DEEP ETHOLOGY: evolution


"Sociobiology is one manifestation of the adaptationist program, concentrating on the behavioral aspect of the phenotype" and each of the three elements of sociobiological theory --description, heritability, and adaptive story-- "has its own deep methodological problems that have not been faced, or apparently even been considered, by the practitioners of the program when applied to humans" (Lewontin 1979:337).

1. Description. deep errors tinged by historical and ideological assumptions Conflation "metaphors . . .carry with them derived, animal significance and become erroneously conflated with the original human concept."
2. Heritability "Knowledge of the relative amounts of genetic variance for different traits is essential if evolutionary arguments are to be correct rather than simply plausible" (p341).

3. Adaptive story. Two methods depending on the degree of specification of the trait.

DEFENSE OF Adaptationism:

But ". . .one point which I think all evolutionists are agreed upon, that it is virtually impossible to do a better job than an organism is doing in its own environment" (Lewontin 1967 cited by Dawkins 1982:30)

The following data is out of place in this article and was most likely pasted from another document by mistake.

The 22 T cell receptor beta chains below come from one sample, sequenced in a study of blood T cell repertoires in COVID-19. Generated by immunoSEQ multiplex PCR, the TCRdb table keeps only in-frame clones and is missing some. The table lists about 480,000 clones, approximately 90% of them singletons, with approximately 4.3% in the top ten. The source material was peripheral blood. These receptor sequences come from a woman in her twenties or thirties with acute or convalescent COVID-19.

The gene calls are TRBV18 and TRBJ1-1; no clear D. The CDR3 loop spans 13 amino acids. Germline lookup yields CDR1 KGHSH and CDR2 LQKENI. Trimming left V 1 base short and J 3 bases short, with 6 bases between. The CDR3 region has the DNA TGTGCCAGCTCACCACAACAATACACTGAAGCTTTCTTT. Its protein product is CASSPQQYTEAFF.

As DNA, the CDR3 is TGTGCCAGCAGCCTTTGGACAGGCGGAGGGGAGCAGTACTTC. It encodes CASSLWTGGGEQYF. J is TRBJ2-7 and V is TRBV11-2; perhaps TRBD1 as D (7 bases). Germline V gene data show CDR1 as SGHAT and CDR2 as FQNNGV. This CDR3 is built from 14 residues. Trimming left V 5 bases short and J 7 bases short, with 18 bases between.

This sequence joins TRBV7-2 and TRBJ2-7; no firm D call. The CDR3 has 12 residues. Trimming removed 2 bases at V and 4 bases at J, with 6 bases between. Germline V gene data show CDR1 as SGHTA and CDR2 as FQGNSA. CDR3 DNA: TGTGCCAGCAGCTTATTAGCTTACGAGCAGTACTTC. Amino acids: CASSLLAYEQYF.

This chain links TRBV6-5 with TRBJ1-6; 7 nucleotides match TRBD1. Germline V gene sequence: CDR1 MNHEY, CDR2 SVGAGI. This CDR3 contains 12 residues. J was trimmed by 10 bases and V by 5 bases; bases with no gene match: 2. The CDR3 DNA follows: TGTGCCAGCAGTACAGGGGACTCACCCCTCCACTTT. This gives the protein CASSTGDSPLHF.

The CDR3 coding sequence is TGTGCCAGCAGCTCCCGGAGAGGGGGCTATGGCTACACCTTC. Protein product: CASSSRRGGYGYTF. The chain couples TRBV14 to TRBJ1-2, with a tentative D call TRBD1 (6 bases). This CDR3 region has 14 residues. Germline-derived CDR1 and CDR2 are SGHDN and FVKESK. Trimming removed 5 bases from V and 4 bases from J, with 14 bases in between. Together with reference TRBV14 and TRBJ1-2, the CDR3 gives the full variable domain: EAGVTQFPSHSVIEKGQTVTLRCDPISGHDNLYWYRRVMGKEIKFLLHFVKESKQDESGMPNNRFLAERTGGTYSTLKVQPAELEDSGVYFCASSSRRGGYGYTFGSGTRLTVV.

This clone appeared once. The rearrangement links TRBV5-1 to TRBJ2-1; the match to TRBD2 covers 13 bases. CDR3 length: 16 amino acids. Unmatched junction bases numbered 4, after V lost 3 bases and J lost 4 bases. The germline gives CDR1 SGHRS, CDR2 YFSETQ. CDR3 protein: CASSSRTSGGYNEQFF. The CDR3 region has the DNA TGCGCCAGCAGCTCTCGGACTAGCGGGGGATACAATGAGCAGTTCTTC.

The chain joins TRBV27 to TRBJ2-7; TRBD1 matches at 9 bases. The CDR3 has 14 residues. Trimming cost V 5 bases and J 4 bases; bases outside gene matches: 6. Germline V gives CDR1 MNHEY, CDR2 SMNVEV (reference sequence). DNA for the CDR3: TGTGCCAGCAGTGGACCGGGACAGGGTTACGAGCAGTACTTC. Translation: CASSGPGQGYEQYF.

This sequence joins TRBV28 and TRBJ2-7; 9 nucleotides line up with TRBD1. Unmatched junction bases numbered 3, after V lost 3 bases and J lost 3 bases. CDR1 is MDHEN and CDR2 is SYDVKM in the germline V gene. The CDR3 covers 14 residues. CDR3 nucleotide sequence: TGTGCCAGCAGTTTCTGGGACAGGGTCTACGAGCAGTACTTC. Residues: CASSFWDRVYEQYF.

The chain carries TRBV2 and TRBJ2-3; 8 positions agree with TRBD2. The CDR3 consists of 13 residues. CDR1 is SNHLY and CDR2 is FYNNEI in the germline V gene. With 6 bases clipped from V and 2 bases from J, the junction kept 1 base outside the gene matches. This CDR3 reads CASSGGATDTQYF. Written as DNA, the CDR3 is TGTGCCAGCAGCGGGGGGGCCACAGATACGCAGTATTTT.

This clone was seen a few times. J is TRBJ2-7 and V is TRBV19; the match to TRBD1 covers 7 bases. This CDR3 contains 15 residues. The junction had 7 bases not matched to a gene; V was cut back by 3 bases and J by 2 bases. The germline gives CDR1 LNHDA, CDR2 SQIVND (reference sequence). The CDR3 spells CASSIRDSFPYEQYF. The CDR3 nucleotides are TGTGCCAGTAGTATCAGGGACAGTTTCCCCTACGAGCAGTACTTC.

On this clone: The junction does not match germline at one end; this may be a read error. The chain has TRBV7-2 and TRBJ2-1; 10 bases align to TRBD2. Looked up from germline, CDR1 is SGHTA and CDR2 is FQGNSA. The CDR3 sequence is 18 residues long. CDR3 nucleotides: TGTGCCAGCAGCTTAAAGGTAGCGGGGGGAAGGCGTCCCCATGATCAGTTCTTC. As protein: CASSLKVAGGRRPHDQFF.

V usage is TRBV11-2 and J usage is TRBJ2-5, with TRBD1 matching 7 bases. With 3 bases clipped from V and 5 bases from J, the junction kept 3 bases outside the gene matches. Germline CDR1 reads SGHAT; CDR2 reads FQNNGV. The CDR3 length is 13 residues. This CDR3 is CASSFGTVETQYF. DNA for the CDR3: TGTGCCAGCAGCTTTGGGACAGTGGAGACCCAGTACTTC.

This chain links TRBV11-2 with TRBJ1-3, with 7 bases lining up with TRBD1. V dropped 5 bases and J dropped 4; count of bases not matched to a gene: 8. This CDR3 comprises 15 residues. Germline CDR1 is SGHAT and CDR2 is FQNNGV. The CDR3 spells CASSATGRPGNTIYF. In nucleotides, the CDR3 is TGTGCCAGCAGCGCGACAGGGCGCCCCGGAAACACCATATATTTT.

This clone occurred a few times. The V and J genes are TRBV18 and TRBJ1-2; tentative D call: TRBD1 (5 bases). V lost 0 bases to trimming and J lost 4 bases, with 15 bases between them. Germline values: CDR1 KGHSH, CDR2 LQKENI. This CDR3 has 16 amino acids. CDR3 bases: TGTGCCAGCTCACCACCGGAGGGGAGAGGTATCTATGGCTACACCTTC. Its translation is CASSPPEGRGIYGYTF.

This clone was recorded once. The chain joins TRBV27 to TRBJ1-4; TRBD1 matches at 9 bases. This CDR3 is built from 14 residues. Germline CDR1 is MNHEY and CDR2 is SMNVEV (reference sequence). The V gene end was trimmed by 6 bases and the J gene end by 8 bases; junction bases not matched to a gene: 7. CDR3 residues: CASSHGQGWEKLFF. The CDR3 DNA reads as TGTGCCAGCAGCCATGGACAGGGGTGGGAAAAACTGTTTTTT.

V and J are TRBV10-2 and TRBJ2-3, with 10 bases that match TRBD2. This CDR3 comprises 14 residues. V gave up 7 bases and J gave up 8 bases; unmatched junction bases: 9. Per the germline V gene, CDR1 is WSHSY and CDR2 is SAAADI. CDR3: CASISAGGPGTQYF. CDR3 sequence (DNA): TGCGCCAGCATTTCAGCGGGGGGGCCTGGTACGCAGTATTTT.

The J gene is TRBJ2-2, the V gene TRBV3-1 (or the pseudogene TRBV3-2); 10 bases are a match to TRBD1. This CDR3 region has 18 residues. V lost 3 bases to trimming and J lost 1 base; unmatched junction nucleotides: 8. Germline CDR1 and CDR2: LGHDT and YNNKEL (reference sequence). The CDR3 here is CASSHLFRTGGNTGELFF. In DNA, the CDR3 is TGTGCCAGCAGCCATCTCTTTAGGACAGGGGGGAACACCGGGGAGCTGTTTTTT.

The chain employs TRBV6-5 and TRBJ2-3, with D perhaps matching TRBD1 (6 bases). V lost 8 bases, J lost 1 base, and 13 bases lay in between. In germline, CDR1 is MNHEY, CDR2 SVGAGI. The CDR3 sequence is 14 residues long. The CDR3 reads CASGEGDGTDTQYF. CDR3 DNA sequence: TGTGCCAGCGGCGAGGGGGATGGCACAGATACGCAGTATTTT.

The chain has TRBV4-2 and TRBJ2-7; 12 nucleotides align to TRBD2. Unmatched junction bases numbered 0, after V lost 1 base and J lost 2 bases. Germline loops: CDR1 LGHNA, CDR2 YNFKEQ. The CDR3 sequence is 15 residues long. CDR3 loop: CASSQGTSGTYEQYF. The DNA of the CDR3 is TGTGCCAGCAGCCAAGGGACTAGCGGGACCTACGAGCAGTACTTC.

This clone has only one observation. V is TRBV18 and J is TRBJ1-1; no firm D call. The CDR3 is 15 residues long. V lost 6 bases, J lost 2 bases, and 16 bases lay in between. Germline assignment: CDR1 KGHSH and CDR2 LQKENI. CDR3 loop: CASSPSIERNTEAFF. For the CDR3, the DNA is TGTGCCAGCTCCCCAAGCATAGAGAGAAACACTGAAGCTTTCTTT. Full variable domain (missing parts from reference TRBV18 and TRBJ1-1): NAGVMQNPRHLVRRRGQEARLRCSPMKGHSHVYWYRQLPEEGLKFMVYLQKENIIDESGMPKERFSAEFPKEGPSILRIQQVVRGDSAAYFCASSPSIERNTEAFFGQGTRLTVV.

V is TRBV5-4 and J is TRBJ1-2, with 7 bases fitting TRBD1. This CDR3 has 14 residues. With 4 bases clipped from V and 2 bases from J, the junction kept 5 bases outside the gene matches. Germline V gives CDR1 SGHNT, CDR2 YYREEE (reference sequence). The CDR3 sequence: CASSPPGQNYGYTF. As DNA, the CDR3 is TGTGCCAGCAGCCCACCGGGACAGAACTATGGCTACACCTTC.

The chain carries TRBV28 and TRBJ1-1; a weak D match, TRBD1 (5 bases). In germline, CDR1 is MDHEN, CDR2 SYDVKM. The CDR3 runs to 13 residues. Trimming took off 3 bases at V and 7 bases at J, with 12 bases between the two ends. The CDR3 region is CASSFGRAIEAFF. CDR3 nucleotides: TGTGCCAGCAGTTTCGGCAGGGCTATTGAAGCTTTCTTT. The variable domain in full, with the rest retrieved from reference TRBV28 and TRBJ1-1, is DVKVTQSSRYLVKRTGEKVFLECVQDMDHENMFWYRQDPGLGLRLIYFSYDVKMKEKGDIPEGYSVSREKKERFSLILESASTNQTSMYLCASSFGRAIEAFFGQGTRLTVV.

"Adaptationism can have virtues as well as faults. . . . Adaptationism as a working hypothesis, almost as a faith, has undoubtedly been the inspiration for some outstanding discoveries. . . . Adaptationist thinking, if not blind conviction, has been a valuable stimulator of testable hypotheses in physiology" (Dawkins 1982:32,31,32)

In The Extended Phenotype, Dawkins (1982 chapter 3) replies to Lewontin and deflects rather than confronts his critique by agreeing with his criticisms but saying they only apply to "naive" adaptationism ("There is, indeed, much more agreement than the polemical tone of recent critiques would suggest.")